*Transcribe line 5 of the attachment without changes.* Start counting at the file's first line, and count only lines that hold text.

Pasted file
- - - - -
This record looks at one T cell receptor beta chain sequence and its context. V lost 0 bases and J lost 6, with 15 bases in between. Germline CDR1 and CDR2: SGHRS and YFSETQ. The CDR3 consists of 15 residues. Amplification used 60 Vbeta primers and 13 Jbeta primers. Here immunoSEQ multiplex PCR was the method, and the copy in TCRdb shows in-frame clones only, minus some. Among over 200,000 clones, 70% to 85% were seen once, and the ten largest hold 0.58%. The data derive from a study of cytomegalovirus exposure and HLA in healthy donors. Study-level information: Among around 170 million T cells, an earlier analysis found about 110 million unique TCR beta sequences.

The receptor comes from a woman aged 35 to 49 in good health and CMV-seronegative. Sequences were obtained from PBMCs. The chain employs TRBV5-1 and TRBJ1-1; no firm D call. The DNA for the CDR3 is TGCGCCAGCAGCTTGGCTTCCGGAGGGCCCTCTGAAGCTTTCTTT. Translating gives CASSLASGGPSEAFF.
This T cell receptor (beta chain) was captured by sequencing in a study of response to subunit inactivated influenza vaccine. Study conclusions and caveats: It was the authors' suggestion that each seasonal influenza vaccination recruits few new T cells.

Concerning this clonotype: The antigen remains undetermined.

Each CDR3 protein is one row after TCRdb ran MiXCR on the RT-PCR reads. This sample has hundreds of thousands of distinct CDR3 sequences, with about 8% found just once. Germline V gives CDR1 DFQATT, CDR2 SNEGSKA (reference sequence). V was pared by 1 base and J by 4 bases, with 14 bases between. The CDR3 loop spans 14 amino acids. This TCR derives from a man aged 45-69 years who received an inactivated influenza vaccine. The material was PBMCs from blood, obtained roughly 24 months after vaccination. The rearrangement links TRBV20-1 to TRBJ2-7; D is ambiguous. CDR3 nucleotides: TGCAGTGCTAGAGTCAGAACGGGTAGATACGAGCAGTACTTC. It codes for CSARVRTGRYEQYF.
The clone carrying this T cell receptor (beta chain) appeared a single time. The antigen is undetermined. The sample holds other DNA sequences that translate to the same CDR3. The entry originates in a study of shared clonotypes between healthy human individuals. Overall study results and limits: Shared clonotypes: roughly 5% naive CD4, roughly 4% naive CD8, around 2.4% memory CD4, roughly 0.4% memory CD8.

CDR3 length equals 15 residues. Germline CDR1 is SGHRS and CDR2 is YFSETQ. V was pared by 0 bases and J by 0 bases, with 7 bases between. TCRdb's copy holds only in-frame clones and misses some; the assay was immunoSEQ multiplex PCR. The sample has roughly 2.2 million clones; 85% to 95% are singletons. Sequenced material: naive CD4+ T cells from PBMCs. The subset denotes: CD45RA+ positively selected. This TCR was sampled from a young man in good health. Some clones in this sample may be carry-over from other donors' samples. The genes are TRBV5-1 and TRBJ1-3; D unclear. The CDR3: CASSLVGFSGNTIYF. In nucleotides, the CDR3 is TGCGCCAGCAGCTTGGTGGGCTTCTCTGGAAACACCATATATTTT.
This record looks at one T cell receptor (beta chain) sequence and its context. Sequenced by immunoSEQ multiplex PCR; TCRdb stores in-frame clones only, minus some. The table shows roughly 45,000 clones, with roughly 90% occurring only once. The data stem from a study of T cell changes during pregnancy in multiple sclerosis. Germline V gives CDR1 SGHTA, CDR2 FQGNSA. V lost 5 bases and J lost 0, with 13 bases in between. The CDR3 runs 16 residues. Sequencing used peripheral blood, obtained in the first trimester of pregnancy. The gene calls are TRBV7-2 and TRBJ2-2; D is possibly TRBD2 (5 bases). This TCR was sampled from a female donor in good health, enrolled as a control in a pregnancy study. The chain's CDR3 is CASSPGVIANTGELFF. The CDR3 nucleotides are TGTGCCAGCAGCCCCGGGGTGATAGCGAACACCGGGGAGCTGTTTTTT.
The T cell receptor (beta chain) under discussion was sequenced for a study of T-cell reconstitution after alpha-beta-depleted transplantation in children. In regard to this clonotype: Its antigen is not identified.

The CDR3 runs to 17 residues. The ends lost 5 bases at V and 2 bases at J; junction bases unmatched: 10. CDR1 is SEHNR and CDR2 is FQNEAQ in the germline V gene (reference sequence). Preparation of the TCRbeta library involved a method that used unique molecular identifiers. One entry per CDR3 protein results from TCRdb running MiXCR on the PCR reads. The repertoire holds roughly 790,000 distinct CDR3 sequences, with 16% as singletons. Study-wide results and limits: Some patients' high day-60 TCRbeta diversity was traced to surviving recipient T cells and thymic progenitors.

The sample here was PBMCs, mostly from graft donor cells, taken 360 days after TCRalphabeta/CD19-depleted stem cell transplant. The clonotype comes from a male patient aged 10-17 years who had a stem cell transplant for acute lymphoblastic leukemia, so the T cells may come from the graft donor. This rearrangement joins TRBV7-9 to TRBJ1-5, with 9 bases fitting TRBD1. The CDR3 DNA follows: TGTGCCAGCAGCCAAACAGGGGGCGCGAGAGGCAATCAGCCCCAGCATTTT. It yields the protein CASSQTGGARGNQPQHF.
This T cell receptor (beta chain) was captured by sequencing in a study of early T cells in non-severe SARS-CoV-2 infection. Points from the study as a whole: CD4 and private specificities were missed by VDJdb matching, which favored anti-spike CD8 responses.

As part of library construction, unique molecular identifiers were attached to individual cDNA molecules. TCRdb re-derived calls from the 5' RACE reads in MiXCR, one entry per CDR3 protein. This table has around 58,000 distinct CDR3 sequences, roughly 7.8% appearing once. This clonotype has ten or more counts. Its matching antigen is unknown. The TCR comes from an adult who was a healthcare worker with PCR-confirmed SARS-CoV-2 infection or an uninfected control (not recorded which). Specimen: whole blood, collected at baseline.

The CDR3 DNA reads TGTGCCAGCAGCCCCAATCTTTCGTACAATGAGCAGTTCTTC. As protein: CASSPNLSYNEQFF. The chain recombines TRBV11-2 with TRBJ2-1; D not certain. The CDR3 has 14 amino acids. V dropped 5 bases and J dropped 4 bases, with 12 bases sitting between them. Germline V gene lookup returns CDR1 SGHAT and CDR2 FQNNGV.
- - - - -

Each CDR3 protein is one row after TCRdb ran MiXCR on the RT-PCR reads. This sample has hundreds of thousands of distinct CDR3 sequences, with about 8% found just once. Germline V gives CDR1 DFQATT, CDR2 SNEGSKA (reference sequence). V was pared by 1 base and J by 4 bases, with 14 bases between. The CDR3 loop spans 14 amino acids. This TCR derives from a man aged 45-69 years who received an inactivated influenza vaccine. The material was PBMCs from blood, obtained roughly 24 months after vaccination. The rearrangement links TRBV20-1 to TRBJ2-7; D is ambiguous. CDR3 nucleotides: TGCAGTGCTAGAGTCAGAACGGGTAGATACGAGCAGTACTTC. It codes for CSARVRTGRYEQYF.